Vice President Kamala Harris plays the popular word game Wordle on her phone, even when she is traveling abroad she revealed in an interview.
“I mean, I think that the design of Wordle is genius,” she said. “First of all, five letters, but also only one word a day, right? It’s really genius.”
The vice president spoke about her phone puzzler habit in an interview with The Ringer, saying she was first introduced to the game by her son.
Harris said it was hard to play the game some days while traveling with “13-14-hour days” and “little sleep” as vice president but kept working at it.
“I must have played it when I was in Poland. But we won’t talk about that, right?” she said.
“Wordle, for me, is like a brain cleanser,” she said.
But she repeated her days were very busy and it was hard to find time to play the popular phone game.
“It’s in the middle of very long days, back-to-back meetings on a lot of intense issues,” she said. “If I have a break, let’s say that people are running late or my little 25 minutes for lunch, sometimes while I’m eating I’ll figure out Wordle.”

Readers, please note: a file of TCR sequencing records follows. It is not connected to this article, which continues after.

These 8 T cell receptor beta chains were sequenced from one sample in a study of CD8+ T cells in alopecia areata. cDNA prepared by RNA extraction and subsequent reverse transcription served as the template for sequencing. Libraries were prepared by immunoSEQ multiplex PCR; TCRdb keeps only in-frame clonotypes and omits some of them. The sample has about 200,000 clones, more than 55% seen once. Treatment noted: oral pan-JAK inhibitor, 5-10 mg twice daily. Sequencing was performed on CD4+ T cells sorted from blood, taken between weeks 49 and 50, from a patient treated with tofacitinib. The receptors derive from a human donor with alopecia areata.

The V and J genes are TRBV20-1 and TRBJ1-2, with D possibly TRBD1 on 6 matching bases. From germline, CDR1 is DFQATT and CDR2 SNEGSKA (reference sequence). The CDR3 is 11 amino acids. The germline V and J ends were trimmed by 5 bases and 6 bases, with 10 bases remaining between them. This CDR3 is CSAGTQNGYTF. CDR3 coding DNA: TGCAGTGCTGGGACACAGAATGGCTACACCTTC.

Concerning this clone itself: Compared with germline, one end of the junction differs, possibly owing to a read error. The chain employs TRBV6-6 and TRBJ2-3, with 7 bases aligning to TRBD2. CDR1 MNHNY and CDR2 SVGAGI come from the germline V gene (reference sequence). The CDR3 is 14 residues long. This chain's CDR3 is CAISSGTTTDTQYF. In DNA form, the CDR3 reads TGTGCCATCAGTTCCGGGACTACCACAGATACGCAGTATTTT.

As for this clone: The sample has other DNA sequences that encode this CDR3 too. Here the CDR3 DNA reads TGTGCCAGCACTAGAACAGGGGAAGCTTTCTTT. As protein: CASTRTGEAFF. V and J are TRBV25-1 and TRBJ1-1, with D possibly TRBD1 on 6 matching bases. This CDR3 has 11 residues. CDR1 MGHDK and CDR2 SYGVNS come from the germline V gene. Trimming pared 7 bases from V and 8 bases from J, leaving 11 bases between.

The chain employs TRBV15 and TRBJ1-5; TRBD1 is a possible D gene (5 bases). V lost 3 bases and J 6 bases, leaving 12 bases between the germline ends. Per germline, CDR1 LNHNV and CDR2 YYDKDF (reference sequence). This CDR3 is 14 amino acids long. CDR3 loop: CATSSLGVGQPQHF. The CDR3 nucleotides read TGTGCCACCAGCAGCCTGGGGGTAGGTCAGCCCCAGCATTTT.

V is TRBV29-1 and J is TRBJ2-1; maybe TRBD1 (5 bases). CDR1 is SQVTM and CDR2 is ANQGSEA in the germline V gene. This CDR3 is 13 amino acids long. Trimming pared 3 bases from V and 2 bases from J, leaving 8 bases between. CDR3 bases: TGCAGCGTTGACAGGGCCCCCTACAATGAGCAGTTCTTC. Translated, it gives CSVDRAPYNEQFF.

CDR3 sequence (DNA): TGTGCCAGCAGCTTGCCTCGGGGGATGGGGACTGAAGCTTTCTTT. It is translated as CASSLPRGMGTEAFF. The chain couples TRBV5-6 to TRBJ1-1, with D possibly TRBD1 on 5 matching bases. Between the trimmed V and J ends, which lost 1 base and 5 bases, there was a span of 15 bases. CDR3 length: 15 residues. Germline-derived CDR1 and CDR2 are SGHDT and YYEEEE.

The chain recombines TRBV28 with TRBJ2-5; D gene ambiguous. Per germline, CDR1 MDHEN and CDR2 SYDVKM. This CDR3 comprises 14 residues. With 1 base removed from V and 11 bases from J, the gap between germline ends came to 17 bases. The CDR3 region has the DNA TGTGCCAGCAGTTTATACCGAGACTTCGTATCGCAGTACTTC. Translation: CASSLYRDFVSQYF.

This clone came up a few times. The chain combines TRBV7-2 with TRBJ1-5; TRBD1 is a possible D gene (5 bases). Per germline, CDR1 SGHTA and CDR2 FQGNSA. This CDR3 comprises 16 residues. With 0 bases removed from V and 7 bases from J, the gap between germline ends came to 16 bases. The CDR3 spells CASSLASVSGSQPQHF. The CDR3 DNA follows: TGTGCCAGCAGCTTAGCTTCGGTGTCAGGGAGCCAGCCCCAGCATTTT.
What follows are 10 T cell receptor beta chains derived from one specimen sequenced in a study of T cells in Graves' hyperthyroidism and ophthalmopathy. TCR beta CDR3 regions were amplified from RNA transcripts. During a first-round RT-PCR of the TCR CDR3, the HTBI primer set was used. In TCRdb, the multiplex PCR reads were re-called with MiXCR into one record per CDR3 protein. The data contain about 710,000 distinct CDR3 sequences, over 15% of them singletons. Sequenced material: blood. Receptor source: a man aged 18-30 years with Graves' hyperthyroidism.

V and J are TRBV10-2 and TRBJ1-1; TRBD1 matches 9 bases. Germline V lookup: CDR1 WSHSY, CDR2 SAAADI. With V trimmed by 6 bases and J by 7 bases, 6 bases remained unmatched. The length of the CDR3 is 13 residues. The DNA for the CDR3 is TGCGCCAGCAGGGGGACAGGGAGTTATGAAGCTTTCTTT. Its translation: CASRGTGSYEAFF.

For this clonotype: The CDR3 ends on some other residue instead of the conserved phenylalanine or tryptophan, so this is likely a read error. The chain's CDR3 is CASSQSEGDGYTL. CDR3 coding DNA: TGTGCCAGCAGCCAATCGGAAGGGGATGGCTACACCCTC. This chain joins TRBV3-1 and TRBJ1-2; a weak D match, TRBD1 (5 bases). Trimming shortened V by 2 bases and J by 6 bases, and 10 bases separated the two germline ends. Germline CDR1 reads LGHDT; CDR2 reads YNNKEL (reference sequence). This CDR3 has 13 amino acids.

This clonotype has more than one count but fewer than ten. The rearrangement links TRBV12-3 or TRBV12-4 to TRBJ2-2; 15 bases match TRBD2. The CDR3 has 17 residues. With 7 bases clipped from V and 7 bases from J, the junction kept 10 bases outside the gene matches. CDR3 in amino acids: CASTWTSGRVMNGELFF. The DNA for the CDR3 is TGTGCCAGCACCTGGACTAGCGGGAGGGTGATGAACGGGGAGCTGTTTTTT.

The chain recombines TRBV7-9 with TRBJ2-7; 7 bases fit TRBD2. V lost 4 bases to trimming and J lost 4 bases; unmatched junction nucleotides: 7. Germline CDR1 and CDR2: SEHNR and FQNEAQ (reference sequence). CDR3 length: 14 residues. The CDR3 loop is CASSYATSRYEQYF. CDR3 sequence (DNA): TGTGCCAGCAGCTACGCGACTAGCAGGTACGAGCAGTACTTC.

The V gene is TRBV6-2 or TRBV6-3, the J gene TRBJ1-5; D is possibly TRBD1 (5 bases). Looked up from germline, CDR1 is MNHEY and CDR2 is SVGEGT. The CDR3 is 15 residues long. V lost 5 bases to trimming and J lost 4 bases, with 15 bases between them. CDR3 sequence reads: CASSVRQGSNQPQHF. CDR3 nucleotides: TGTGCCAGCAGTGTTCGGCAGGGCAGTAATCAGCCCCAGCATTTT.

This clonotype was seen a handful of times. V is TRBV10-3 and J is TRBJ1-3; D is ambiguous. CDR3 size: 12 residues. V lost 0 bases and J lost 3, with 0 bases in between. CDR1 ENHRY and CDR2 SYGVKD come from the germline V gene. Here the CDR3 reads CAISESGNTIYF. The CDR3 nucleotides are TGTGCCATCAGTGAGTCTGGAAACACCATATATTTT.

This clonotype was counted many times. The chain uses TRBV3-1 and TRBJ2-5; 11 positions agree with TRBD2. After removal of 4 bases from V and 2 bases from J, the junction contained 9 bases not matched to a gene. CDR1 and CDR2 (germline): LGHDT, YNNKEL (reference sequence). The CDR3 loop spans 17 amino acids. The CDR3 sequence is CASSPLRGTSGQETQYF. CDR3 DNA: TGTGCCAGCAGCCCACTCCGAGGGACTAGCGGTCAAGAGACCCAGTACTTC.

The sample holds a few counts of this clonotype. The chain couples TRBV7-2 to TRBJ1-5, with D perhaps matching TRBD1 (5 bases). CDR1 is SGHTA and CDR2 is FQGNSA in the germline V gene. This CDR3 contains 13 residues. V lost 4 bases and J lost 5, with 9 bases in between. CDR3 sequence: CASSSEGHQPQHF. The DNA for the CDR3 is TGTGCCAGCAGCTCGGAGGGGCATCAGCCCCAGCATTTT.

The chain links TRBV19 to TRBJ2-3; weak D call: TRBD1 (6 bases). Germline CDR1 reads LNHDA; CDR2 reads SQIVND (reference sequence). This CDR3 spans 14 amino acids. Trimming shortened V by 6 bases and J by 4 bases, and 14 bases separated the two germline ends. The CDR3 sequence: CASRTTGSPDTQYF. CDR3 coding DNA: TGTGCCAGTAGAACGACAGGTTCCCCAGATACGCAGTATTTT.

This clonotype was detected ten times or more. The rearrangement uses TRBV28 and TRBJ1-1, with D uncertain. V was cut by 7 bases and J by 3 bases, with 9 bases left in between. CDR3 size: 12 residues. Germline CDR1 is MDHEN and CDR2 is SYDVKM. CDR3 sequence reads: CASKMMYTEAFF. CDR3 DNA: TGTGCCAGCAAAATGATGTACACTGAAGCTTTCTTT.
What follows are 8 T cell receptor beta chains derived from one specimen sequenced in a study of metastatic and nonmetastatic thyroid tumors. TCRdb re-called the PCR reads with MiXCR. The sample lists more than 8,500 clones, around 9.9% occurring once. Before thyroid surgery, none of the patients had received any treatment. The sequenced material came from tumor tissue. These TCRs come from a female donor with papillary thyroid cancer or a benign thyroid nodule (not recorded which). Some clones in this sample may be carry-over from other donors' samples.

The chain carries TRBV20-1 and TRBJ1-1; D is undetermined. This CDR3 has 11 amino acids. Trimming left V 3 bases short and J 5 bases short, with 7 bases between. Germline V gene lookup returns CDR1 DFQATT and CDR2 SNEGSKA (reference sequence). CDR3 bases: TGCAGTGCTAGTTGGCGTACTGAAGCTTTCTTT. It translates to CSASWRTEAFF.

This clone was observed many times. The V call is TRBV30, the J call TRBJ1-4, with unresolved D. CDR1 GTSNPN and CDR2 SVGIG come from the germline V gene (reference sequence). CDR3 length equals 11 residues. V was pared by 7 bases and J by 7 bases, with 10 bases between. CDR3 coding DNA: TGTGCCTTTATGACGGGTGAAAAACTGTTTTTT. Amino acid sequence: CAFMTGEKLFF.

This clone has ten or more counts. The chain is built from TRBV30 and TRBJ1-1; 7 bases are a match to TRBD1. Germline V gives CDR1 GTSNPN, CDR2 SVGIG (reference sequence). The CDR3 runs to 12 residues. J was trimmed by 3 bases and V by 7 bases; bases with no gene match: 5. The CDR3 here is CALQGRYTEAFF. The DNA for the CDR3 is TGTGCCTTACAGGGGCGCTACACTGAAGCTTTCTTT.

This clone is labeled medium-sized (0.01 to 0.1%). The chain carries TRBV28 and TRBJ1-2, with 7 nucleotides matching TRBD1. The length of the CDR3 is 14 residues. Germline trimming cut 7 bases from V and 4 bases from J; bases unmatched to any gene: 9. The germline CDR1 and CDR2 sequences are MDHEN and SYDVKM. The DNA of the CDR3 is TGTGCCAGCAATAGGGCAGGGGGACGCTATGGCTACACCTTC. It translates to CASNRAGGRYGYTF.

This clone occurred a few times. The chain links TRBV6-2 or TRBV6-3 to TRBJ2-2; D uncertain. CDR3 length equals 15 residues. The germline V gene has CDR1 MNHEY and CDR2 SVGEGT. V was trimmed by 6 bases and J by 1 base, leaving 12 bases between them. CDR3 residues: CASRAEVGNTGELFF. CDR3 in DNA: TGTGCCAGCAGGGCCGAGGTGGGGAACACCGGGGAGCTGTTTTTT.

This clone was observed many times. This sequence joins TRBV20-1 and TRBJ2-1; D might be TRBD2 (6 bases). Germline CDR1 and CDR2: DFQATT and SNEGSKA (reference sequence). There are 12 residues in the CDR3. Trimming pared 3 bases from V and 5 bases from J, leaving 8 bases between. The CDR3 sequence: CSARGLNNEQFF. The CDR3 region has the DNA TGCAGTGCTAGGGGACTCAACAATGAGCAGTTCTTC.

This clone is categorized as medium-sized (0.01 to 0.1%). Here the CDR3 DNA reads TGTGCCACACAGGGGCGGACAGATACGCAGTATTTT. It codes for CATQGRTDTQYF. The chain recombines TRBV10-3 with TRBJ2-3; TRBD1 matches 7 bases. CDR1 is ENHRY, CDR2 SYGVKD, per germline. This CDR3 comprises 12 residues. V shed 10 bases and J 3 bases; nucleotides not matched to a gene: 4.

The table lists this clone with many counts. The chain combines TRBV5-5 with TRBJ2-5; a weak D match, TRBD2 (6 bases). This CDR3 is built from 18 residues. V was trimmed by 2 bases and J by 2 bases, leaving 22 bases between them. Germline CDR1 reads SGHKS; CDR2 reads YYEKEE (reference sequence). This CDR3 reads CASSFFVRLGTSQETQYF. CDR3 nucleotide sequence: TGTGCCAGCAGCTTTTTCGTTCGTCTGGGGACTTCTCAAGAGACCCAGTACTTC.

Harris boasted she has a perfect score on the game.
“I have 100 percent, and I intend to keep it that way.
Harris says she is unable to share her Wordle scores, because her secure phone does not allow it.
She admitted she sometimes plays the mobile puzzle game at night in bed.
“It just depends on the day, right?” she said. “If I was able to get to it during the day — if not, definitely in bed at night.”
Harris also said she tries to get her staff to play the game.
“Some of them laugh about it, because they didn’t know that I know it and that I play it,” she said. “So that was really funny.”
She revealed she also views the game as a way to reduce stress.
“And again, for me it’s a brain cleanser,” she repeated. “It’s just a nice kind of cleansing the palate in the middle of a lot of other stuff.”
Wordle was created by a software developer as a website before becoming a smash hit in 2021, especially among establishment journalists and public figures who continue sharing their daily scores on social media.
The New York Times purchased the game for “low seven figures” in January 2022.